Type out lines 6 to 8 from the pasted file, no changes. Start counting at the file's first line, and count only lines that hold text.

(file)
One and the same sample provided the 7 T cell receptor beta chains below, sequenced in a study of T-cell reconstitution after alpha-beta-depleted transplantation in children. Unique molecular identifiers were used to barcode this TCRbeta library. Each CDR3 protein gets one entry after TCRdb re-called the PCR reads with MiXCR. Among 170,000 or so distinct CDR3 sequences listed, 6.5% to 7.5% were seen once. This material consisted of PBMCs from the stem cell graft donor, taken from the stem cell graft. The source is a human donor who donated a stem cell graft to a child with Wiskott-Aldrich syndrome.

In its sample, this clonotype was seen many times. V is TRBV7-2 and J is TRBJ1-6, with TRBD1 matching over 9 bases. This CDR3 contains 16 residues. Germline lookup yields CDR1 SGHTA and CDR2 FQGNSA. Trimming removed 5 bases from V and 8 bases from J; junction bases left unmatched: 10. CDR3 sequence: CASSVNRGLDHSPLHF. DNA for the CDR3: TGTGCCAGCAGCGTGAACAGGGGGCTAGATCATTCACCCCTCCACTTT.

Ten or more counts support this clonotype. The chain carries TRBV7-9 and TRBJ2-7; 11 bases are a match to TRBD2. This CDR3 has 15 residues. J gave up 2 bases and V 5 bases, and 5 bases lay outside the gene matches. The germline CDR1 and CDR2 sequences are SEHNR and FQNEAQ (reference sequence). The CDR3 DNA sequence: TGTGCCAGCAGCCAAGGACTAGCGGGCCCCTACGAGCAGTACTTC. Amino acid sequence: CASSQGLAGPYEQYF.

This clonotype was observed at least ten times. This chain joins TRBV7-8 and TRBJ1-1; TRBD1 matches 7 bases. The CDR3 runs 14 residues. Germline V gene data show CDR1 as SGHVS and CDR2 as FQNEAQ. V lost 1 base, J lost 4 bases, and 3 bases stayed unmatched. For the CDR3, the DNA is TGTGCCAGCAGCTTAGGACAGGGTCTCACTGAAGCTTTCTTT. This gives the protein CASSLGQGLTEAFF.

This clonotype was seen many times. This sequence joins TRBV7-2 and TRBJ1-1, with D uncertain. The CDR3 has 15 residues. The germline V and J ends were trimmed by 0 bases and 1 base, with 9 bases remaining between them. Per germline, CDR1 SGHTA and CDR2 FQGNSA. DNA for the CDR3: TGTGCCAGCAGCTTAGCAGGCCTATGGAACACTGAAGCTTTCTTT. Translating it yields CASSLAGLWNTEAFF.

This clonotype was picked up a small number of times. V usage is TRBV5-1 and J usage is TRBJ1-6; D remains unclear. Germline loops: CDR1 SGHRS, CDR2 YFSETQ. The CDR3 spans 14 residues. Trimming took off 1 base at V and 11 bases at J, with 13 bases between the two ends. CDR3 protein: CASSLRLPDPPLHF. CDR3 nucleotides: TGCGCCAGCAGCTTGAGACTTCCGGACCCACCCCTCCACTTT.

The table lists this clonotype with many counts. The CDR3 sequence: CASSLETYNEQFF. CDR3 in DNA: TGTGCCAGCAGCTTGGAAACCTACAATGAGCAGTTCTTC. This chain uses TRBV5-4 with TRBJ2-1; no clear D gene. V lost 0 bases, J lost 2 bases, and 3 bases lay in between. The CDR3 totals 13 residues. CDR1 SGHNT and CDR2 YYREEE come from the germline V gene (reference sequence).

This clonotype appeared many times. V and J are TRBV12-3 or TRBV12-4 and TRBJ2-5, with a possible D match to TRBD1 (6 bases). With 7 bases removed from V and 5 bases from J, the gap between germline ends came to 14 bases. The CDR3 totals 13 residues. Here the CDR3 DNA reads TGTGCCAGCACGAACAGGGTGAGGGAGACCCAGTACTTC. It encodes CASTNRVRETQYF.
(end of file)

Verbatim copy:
This clonotype was picked up a small number of times. V usage is TRBV5-1 and J usage is TRBJ1-6; D remains unclear. Germline loops: CDR1 SGHRS, CDR2 YFSETQ. The CDR3 spans 14 residues. Trimming took off 1 base at V and 11 bases at J, with 13 bases between the two ends. CDR3 protein: CASSLRLPDPPLHF. CDR3 nucleotides: TGCGCCAGCAGCTTGAGACTTCCGGACCCACCCCTCCACTTT.

The table lists this clonotype with many counts. The CDR3 sequence: CASSLETYNEQFF. CDR3 in DNA: TGTGCCAGCAGCTTGGAAACCTACAATGAGCAGTTCTTC. This chain uses TRBV5-4 with TRBJ2-1; no clear D gene. V lost 0 bases, J lost 2 bases, and 3 bases lay in between. The CDR3 totals 13 residues. CDR1 SGHNT and CDR2 YYREEE come from the germline V gene (reference sequence).

This clonotype appeared many times. V and J are TRBV12-3 or TRBV12-4 and TRBJ2-5, with a possible D match to TRBD1 (6 bases). With 7 bases removed from V and 5 bases from J, the gap between germline ends came to 14 bases. The CDR3 totals 13 residues. Here the CDR3 DNA reads TGTGCCAGCACGAACAGGGTGAGGGAGACCCAGTACTTC. It encodes CASTNRVRETQYF.